Text Lee Tindall
Even those of us who inhabit and love the land of sand and freedom are in need of water sometimes. We occasionally need to feel it, see it and remind ourselves of it.
On Thursday we saw a notification that the Sandhof lilies were going to be flowering over the weekend! Now, let’s be clear: we have been there before and we have seen it, but it was years ago, when the babies were still small, time was at a premium and our patience was perhaps limited. So when I mentioned this possible excursion to the kids, there were shrieks of delight.
I viewed the Facebook updates, and when I saw that places in and around Maltahöhe were advertising accommodation specials, I knew it was time to get serious about the planning.
The incredible thing about the lilies at Farm Sandhof, Crinum paludosum, is that they only flower when the pan has had a significant amount of rain, causing water to stand and allowing for the plants to thrive. This usually happens once a year if the rainfall and conditions allow.
If you have been following our stories, you will know that we are up for an adventure, as long as we have snacks, some sense of direction and a vague plan. (Perhaps not as spontaneous as some other folks we know – actually, we are generally well prepared!)
We left our home early on Saturday, with enough snacks and high levels of enthusiasm. After a short drive (by our standards) we arrived at Farm Sandhof. We were very early – in fact, we were among the first people there – which allowed us to enjoy the whole experience even more. Living remotely means we have a low crowd tolerance, so this was perfect for us.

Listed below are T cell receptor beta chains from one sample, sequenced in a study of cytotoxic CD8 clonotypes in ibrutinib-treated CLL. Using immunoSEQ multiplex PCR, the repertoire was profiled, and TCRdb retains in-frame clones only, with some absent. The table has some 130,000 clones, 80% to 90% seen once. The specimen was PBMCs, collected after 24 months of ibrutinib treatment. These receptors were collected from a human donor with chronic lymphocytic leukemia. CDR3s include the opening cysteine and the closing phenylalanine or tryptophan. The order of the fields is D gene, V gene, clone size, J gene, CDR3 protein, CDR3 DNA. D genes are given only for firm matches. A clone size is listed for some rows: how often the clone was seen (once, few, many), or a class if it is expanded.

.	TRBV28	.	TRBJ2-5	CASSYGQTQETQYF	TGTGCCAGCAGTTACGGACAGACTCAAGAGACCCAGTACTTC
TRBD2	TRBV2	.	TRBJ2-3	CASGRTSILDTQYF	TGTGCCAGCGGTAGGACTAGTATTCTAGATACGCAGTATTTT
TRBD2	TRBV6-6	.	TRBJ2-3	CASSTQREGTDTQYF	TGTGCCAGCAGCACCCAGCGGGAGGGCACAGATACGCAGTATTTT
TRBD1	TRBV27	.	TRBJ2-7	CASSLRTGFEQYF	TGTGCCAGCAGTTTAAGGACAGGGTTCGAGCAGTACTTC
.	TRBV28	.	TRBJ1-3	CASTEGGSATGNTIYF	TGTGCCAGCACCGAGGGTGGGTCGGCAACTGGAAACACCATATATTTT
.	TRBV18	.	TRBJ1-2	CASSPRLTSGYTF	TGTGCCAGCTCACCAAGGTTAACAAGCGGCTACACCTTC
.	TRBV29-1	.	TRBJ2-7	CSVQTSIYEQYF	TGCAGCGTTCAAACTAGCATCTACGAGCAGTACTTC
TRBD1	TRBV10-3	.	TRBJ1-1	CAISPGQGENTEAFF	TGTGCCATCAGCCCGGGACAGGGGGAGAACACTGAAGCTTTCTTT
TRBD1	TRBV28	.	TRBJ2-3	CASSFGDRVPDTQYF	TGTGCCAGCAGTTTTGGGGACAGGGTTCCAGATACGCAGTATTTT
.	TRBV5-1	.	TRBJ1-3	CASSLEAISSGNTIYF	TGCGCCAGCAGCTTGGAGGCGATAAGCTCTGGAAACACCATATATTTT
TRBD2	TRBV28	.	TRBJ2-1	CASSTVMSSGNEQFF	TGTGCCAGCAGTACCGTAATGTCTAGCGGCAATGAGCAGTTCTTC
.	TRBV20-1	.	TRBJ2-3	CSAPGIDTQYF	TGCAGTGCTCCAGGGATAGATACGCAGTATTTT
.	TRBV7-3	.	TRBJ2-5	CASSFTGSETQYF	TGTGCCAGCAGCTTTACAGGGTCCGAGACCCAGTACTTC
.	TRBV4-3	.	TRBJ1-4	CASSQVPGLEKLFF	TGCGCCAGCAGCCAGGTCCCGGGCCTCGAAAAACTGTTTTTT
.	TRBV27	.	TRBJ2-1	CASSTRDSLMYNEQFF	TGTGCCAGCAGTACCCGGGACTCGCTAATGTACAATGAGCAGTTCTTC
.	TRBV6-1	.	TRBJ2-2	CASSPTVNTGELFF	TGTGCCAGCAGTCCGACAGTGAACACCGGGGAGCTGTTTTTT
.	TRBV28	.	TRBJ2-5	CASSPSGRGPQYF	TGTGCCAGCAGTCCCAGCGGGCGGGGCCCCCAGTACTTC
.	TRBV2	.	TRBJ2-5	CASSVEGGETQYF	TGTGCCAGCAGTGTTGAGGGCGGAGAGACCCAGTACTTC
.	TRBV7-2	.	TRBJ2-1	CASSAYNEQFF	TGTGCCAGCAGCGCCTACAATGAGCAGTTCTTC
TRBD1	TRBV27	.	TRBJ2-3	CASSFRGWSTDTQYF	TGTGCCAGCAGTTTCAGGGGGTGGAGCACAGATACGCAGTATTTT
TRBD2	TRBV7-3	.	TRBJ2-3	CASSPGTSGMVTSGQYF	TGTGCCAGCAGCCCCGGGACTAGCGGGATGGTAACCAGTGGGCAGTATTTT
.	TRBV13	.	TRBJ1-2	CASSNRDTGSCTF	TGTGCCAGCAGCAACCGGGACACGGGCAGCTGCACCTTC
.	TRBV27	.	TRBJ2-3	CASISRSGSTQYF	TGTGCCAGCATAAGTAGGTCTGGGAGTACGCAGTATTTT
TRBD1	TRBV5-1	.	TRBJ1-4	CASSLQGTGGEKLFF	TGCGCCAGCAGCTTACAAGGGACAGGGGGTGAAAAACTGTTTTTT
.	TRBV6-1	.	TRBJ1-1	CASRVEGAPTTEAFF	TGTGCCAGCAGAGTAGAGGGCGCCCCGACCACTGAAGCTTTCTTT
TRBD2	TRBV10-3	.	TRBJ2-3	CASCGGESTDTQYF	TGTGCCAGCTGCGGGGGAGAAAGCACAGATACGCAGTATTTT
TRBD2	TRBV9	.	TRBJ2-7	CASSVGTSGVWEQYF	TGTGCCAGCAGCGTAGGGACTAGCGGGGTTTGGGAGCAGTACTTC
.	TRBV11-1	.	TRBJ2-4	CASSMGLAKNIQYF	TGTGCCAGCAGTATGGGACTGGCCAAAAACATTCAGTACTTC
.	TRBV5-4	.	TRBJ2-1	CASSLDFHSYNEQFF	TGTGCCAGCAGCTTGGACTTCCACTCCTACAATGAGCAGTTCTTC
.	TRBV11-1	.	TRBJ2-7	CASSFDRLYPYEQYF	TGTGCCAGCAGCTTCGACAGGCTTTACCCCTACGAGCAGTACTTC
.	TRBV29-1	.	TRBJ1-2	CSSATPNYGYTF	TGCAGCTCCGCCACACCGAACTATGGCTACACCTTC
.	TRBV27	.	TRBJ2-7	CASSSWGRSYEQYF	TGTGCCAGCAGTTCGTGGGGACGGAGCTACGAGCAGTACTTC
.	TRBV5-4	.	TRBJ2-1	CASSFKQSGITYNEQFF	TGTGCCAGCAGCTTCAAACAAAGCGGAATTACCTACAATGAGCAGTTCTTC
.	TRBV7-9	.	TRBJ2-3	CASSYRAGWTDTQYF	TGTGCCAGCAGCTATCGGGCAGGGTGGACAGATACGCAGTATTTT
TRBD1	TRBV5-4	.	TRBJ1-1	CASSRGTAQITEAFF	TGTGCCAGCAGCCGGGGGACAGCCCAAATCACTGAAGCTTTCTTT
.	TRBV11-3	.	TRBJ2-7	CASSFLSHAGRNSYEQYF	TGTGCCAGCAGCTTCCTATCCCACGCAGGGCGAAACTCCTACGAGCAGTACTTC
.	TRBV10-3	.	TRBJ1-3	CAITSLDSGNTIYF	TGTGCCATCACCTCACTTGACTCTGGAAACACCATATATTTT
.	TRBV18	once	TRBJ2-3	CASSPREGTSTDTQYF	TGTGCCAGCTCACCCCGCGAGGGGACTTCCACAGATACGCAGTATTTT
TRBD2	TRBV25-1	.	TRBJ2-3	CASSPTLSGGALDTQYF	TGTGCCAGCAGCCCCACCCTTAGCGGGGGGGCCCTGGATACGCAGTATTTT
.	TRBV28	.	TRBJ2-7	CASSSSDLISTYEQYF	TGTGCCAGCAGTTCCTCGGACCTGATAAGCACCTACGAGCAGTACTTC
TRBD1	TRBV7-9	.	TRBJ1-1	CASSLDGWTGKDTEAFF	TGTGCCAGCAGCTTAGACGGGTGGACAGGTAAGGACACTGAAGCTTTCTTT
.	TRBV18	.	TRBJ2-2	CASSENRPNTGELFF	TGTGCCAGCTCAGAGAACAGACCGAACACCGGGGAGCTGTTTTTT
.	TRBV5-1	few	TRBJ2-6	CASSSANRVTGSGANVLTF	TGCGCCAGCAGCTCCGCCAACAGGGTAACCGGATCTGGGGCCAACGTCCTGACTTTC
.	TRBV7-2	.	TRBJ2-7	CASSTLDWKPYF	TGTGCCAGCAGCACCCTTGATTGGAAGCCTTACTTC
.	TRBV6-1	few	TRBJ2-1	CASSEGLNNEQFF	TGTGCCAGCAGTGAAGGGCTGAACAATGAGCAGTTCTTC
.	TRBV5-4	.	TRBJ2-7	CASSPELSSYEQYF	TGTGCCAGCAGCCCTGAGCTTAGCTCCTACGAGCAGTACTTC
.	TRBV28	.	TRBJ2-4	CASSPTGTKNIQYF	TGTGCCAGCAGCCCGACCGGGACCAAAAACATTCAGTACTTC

A riot of colours greeted us. The pure white of wispy clouds stretched into the depths of a crisp blue sky, starkly contrasted by the deep pecan colour of the pan. The flowers were a mixture of white and pink with a thousand shades in between. One of my favourites is a deep cerise pink with an almost opaque sheen to it. It is truly a marvel. A herd of cattle roamed about this white and pink wonderland, ambling through the flowers like they owned the place – which perhaps they do.
Murray and the kids ventured into the thickest mud, where toes squelched and feet took on the weight of layers of mud. While enthusiastically practising photography and seeking out tiny miracles to capture on the lens, they discovered a red-spotted lily weevil. This weevil is actually rather big, unlike the tiny ones we find in our flour or maize meal. It is surprisingly beautiful with – the clue is in the name – its red spots.
We meandered around the pan, in search of standing water and reflections to photograph. Our search yielded a field mouse hiding under the leaves, a multitude of water critters and a variety of other small plants.
As the sun moved higher and higher in the sky, the heat and humidity rose, reminding us of our need for an after-excursion treat – this time a well-deserved ice cream from The Lily Deli in Maltahöhe.
Heading home, we reminisced about the flowers, the weevil and the wonderful photo opportunities. An absolutely heavenly day with mud between our toes instead of sand.